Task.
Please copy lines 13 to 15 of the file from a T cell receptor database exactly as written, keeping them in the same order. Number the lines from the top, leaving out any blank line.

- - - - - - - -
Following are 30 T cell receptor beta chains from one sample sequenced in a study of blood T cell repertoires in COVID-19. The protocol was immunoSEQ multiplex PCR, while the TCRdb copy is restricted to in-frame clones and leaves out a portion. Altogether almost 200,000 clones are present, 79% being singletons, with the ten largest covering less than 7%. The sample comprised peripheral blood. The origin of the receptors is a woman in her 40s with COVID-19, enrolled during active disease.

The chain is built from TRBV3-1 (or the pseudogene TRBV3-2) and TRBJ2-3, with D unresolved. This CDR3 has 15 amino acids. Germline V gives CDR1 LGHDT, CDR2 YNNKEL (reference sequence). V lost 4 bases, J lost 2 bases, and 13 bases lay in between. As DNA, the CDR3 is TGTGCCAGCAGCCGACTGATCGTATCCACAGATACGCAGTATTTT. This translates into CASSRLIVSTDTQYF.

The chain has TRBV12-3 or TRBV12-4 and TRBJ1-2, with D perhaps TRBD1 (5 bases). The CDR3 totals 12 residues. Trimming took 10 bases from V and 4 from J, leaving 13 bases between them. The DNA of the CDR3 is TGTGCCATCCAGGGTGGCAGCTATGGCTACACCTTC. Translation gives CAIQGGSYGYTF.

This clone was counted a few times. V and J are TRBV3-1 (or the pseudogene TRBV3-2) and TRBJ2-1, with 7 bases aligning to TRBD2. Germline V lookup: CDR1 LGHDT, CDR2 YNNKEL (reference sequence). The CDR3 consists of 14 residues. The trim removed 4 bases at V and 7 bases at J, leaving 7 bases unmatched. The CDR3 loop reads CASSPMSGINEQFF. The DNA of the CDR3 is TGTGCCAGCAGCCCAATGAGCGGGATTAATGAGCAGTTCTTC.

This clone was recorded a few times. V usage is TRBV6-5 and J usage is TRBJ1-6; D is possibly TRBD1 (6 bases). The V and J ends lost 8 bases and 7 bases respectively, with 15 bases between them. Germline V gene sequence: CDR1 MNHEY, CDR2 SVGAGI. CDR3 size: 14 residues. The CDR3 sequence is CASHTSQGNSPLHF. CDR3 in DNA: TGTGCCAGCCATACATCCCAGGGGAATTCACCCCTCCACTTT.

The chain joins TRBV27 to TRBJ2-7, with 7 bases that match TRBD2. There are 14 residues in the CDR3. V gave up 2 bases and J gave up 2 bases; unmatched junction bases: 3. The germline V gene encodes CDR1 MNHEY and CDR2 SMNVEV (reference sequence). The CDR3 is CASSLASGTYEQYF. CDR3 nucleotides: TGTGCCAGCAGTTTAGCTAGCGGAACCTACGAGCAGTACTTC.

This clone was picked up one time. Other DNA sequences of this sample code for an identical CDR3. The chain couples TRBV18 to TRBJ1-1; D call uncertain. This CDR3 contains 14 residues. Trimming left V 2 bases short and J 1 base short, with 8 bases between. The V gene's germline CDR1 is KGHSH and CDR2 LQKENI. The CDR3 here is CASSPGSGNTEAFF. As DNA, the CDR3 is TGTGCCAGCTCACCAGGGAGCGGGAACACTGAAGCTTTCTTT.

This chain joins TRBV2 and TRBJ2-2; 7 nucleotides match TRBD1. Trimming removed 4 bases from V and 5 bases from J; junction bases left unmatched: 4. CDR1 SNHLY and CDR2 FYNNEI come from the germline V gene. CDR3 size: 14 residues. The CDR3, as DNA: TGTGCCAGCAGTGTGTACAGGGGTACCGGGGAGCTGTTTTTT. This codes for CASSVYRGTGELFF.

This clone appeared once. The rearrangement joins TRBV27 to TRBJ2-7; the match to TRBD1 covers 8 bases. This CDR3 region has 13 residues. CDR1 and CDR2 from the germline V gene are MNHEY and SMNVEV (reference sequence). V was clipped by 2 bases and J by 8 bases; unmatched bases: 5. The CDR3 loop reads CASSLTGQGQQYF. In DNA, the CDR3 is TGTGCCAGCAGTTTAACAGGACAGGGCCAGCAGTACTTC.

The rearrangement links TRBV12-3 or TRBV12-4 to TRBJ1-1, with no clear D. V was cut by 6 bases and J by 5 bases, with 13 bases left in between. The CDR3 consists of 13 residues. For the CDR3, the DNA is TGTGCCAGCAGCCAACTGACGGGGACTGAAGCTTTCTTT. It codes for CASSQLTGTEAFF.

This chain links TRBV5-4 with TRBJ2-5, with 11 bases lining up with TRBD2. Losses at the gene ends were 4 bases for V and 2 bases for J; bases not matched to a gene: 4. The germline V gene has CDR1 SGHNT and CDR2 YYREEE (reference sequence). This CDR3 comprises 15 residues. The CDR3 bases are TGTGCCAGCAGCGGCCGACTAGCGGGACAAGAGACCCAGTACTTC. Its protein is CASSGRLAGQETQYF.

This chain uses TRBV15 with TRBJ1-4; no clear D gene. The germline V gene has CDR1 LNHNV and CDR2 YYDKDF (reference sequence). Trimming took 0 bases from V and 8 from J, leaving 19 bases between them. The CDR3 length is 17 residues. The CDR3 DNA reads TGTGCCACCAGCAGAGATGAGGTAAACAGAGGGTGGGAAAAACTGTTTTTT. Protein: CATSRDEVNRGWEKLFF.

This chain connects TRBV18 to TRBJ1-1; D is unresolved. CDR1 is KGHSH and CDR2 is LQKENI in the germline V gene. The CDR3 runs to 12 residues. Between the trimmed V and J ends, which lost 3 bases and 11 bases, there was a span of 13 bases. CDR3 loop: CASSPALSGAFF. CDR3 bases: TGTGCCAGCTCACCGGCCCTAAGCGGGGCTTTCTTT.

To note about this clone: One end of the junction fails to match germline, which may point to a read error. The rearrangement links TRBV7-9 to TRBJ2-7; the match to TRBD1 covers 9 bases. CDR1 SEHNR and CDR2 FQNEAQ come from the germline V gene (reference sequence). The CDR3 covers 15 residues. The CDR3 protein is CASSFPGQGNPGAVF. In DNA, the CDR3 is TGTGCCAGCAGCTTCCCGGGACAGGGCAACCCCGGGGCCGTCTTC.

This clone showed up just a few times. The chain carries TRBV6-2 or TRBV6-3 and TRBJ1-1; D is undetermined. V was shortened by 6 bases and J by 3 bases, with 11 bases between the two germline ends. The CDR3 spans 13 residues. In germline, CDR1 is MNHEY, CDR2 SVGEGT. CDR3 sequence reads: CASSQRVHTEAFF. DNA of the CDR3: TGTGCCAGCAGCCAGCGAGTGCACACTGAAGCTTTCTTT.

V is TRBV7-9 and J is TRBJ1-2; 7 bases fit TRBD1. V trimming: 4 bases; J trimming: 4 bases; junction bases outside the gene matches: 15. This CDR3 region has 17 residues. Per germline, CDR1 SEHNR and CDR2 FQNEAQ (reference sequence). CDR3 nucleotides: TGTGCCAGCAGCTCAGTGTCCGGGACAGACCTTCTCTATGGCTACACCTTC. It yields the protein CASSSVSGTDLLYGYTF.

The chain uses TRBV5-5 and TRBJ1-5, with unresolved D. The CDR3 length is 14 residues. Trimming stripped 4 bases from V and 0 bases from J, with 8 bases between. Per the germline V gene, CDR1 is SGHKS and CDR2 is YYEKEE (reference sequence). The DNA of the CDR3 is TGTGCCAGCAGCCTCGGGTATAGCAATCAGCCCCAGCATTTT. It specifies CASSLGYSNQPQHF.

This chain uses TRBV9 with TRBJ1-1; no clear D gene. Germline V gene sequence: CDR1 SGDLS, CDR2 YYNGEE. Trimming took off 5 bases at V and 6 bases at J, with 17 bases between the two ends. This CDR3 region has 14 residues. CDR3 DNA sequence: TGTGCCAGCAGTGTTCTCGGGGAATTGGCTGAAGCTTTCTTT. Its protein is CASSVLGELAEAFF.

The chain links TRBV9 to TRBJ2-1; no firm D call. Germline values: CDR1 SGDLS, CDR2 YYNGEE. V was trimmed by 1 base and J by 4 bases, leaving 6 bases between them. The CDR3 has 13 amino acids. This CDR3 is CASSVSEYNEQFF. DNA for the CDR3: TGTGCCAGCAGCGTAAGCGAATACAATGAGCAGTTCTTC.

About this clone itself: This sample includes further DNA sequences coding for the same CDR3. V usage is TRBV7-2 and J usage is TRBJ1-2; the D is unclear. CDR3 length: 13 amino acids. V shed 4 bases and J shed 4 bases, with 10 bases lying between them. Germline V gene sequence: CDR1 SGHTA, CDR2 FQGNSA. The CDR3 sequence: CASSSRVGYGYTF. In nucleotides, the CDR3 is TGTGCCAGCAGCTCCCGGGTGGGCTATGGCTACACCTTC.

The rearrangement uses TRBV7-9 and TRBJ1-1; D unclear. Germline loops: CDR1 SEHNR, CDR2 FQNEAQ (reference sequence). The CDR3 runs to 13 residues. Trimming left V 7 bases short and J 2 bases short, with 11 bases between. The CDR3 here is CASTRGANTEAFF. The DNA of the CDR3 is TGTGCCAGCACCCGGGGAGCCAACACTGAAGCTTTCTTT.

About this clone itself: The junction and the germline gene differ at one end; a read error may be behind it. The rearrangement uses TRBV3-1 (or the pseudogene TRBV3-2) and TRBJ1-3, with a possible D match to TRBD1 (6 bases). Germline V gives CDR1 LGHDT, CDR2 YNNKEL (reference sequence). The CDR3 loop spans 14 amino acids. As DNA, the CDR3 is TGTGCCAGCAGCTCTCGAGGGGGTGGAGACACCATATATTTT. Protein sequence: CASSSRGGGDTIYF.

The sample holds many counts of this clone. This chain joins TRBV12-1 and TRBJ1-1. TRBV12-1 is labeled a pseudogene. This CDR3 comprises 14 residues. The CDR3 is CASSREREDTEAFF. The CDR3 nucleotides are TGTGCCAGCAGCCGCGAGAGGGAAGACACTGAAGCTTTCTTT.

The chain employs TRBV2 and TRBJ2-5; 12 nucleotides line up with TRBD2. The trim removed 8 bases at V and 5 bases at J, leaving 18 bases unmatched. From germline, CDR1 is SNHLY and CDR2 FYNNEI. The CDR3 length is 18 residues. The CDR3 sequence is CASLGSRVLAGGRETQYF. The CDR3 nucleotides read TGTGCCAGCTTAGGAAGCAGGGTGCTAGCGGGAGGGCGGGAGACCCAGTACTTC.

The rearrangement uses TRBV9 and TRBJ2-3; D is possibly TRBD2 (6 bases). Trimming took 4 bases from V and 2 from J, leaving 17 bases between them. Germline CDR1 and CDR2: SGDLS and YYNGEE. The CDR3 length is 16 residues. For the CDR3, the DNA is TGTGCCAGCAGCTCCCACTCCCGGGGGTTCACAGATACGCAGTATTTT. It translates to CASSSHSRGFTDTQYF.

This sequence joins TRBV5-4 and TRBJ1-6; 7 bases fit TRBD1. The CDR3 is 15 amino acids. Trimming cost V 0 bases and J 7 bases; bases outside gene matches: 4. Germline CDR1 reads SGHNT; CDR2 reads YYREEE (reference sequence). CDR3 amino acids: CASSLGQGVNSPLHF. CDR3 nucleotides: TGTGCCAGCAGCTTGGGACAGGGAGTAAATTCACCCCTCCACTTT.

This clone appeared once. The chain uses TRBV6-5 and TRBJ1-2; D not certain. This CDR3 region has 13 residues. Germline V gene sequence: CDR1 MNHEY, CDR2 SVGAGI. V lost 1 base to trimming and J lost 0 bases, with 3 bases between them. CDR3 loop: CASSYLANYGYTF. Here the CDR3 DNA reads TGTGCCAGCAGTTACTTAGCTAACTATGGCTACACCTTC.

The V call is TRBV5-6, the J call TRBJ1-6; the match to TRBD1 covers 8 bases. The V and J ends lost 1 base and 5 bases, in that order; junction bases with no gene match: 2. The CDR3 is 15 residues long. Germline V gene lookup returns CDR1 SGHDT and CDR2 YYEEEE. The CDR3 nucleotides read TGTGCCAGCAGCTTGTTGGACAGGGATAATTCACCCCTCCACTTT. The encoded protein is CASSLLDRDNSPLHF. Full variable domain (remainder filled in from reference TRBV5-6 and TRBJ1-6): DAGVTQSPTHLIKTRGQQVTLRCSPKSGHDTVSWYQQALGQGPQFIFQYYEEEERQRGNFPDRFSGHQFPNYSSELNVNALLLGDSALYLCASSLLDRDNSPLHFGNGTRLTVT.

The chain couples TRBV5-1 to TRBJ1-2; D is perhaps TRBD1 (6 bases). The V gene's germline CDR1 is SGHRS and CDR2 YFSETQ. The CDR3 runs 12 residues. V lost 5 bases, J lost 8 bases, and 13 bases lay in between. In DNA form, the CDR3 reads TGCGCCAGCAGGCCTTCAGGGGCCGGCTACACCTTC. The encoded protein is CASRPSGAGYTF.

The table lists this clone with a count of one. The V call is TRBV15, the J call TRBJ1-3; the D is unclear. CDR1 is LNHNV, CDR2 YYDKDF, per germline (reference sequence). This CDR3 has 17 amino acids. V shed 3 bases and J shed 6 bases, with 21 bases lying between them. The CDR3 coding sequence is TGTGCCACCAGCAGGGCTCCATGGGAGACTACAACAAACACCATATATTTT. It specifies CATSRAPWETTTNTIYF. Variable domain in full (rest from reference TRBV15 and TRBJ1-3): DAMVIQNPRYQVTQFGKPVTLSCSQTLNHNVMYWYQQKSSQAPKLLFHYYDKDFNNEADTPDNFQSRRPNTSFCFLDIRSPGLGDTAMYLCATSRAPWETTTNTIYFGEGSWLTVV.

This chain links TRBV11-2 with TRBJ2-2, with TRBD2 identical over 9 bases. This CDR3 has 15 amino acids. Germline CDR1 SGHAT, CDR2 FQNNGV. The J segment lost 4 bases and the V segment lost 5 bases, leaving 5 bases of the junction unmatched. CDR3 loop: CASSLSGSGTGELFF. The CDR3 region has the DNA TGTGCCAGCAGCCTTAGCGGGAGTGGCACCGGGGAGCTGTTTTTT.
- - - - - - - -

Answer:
This chain connects TRBV18 to TRBJ1-1; D is unresolved. CDR1 is KGHSH and CDR2 is LQKENI in the germline V gene. The CDR3 runs to 12 residues. Between the trimmed V and J ends, which lost 3 bases and 11 bases, there was a span of 13 bases. CDR3 loop: CASSPALSGAFF. CDR3 bases: TGTGCCAGCTCACCGGCCCTAAGCGGGGCTTTCTTT.

To note about this clone: One end of the junction fails to match germline, which may point to a read error. The rearrangement links TRBV7-9 to TRBJ2-7; the match to TRBD1 covers 9 bases. CDR1 SEHNR and CDR2 FQNEAQ come from the germline V gene (reference sequence). The CDR3 covers 15 residues. The CDR3 protein is CASSFPGQGNPGAVF. In DNA, the CDR3 is TGTGCCAGCAGCTTCCCGGGACAGGGCAACCCCGGGGCCGTCTTC.

This clone showed up just a few times. The chain carries TRBV6-2 or TRBV6-3 and TRBJ1-1; D is undetermined. V was shortened by 6 bases and J by 3 bases, with 11 bases between the two germline ends. The CDR3 spans 13 residues. In germline, CDR1 is MNHEY, CDR2 SVGEGT. CDR3 sequence reads: CASSQRVHTEAFF. DNA of the CDR3: TGTGCCAGCAGCCAGCGAGTGCACACTGAAGCTTTCTTT.